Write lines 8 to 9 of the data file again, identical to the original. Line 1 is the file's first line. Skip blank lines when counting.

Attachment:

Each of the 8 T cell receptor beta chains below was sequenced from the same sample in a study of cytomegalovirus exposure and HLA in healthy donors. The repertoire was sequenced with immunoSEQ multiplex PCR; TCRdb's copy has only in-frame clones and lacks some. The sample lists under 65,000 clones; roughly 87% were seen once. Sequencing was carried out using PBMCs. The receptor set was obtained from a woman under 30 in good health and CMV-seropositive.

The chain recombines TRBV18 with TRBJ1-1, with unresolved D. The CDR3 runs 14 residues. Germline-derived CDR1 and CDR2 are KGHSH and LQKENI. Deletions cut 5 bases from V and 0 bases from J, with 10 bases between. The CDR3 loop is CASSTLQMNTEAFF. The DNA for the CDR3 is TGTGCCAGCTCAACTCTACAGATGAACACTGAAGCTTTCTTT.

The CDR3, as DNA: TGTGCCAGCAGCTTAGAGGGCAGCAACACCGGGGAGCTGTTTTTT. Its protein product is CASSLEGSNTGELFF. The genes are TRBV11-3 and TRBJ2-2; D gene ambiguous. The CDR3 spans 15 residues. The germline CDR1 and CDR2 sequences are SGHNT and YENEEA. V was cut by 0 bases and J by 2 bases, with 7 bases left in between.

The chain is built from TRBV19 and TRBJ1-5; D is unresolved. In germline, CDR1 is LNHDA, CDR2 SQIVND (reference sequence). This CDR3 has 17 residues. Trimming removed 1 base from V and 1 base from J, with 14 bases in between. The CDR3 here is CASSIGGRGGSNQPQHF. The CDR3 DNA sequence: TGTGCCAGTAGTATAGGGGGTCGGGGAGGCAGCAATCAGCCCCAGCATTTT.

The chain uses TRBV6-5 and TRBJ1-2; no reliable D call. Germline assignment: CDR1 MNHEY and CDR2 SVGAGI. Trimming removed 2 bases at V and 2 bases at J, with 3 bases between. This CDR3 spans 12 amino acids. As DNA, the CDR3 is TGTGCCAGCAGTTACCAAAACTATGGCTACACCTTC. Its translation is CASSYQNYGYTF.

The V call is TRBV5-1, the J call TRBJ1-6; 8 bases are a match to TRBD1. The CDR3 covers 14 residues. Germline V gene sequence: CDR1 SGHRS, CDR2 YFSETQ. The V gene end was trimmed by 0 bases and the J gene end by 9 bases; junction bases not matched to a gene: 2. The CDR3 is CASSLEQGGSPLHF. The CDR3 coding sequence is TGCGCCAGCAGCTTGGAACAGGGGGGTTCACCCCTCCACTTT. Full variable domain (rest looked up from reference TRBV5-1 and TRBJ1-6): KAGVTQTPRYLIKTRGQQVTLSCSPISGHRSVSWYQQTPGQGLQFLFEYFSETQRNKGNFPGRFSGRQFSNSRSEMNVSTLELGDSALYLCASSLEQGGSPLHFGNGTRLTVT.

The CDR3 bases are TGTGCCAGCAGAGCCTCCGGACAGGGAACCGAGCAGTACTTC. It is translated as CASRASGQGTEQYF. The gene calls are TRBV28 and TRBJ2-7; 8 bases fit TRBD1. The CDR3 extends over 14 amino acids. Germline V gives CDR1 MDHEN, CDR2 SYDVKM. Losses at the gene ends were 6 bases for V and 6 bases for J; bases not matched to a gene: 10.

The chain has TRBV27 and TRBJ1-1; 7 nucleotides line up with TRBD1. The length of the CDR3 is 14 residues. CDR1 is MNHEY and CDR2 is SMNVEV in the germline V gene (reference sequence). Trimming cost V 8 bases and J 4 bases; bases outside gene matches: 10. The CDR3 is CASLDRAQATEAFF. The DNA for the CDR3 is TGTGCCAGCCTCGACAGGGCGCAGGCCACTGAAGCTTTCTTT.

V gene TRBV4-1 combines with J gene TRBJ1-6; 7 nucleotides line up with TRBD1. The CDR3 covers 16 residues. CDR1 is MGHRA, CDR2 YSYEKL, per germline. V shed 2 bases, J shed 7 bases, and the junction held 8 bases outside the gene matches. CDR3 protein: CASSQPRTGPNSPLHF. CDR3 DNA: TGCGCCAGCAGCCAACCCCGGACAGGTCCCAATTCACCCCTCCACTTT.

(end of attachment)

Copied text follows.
The chain has TRBV27 and TRBJ1-1; 7 nucleotides line up with TRBD1. The length of the CDR3 is 14 residues. CDR1 is MNHEY and CDR2 is SMNVEV in the germline V gene (reference sequence). Trimming cost V 8 bases and J 4 bases; bases outside gene matches: 10. The CDR3 is CASLDRAQATEAFF. The DNA for the CDR3 is TGTGCCAGCCTCGACAGGGCGCAGGCCACTGAAGCTTTCTTT.

V gene TRBV4-1 combines with J gene TRBJ1-6; 7 nucleotides line up with TRBD1. The CDR3 covers 16 residues. CDR1 is MGHRA, CDR2 YSYEKL, per germline. V shed 2 bases, J shed 7 bases, and the junction held 8 bases outside the gene matches. CDR3 protein: CASSQPRTGPNSPLHF. CDR3 DNA: TGCGCCAGCAGCCAACCCCGGACAGGTCCCAATTCACCCCTCCACTTT.